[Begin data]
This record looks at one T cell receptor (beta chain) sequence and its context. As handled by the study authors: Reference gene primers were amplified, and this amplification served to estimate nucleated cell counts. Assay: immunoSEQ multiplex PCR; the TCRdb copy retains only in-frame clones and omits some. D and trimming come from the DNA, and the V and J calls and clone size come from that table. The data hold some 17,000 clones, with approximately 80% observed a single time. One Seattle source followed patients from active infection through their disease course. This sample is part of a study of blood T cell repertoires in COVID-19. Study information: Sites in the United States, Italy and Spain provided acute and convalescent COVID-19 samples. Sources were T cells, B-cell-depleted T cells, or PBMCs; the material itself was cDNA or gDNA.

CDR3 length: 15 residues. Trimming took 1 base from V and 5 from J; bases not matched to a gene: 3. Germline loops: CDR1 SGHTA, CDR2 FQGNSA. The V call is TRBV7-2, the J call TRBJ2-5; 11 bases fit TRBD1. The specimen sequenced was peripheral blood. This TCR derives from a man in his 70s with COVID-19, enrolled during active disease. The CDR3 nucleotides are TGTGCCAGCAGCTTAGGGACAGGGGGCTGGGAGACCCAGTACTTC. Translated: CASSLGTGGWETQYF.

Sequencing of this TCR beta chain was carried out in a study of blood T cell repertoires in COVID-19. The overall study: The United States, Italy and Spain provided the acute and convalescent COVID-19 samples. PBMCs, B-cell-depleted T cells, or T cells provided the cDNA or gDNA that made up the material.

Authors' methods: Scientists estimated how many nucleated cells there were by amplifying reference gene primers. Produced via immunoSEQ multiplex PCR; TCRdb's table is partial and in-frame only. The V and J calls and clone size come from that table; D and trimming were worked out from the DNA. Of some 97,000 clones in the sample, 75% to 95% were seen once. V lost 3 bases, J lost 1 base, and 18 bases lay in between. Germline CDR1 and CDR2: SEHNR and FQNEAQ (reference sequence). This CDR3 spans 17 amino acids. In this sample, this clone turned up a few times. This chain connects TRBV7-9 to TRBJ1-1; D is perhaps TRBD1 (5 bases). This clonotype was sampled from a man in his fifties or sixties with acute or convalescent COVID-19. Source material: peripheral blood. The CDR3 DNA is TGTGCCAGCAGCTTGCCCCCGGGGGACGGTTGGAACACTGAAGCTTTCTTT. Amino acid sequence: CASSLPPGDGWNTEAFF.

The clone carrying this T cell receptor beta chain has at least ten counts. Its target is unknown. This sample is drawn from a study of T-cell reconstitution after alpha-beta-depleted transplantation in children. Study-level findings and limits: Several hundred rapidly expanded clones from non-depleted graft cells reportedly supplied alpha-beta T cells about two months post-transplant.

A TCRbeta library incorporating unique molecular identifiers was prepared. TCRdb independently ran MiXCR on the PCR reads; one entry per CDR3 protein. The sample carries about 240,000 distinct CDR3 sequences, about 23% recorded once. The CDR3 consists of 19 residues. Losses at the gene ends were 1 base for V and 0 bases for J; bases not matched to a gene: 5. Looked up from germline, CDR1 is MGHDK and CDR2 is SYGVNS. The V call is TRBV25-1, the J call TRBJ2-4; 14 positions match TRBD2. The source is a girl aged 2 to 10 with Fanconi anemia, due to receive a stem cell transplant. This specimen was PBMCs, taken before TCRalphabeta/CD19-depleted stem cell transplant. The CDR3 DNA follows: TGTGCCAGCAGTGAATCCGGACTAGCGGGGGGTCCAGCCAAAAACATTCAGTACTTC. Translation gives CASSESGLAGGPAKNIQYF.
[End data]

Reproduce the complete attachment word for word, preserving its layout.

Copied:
This record looks at one T cell receptor (beta chain) sequence and its context. As handled by the study authors: Reference gene primers were amplified, and this amplification served to estimate nucleated cell counts. Assay: immunoSEQ multiplex PCR; the TCRdb copy retains only in-frame clones and omits some. D and trimming come from the DNA, and the V and J calls and clone size come from that table. The data hold some 17,000 clones, with approximately 80% observed a single time. One Seattle source followed patients from active infection through their disease course. This sample is part of a study of blood T cell repertoires in COVID-19. Study information: Sites in the United States, Italy and Spain provided acute and convalescent COVID-19 samples. Sources were T cells, B-cell-depleted T cells, or PBMCs; the material itself was cDNA or gDNA.

CDR3 length: 15 residues. Trimming took 1 base from V and 5 from J; bases not matched to a gene: 3. Germline loops: CDR1 SGHTA, CDR2 FQGNSA. The V call is TRBV7-2, the J call TRBJ2-5; 11 bases fit TRBD1. The specimen sequenced was peripheral blood. This TCR derives from a man in his 70s with COVID-19, enrolled during active disease. The CDR3 nucleotides are TGTGCCAGCAGCTTAGGGACAGGGGGCTGGGAGACCCAGTACTTC. Translated: CASSLGTGGWETQYF.

Sequencing of this TCR beta chain was carried out in a study of blood T cell repertoires in COVID-19. The overall study: The United States, Italy and Spain provided the acute and convalescent COVID-19 samples. PBMCs, B-cell-depleted T cells, or T cells provided the cDNA or gDNA that made up the material.

Authors' methods: Scientists estimated how many nucleated cells there were by amplifying reference gene primers. Produced via immunoSEQ multiplex PCR; TCRdb's table is partial and in-frame only. The V and J calls and clone size come from that table; D and trimming were worked out from the DNA. Of some 97,000 clones in the sample, 75% to 95% were seen once. V lost 3 bases, J lost 1 base, and 18 bases lay in between. Germline CDR1 and CDR2: SEHNR and FQNEAQ (reference sequence). This CDR3 spans 17 amino acids. In this sample, this clone turned up a few times. This chain connects TRBV7-9 to TRBJ1-1; D is perhaps TRBD1 (5 bases). This clonotype was sampled from a man in his fifties or sixties with acute or convalescent COVID-19. Source material: peripheral blood. The CDR3 DNA is TGTGCCAGCAGCTTGCCCCCGGGGGACGGTTGGAACACTGAAGCTTTCTTT. Amino acid sequence: CASSLPPGDGWNTEAFF.

The clone carrying this T cell receptor beta chain has at least ten counts. Its target is unknown. This sample is drawn from a study of T-cell reconstitution after alpha-beta-depleted transplantation in children. Study-level findings and limits: Several hundred rapidly expanded clones from non-depleted graft cells reportedly supplied alpha-beta T cells about two months post-transplant.

A TCRbeta library incorporating unique molecular identifiers was prepared. TCRdb independently ran MiXCR on the PCR reads; one entry per CDR3 protein. The sample carries about 240,000 distinct CDR3 sequences, about 23% recorded once. The CDR3 consists of 19 residues. Losses at the gene ends were 1 base for V and 0 bases for J; bases not matched to a gene: 5. Looked up from germline, CDR1 is MGHDK and CDR2 is SYGVNS. The V call is TRBV25-1, the J call TRBJ2-4; 14 positions match TRBD2. The source is a girl aged 2 to 10 with Fanconi anemia, due to receive a stem cell transplant. This specimen was PBMCs, taken before TCRalphabeta/CD19-depleted stem cell transplant. The CDR3 DNA follows: TGTGCCAGCAGTGAATCCGGACTAGCGGGGGGTCCAGCCAAAAACATTCAGTACTTC. Translation gives CASSESGLAGGPAKNIQYF.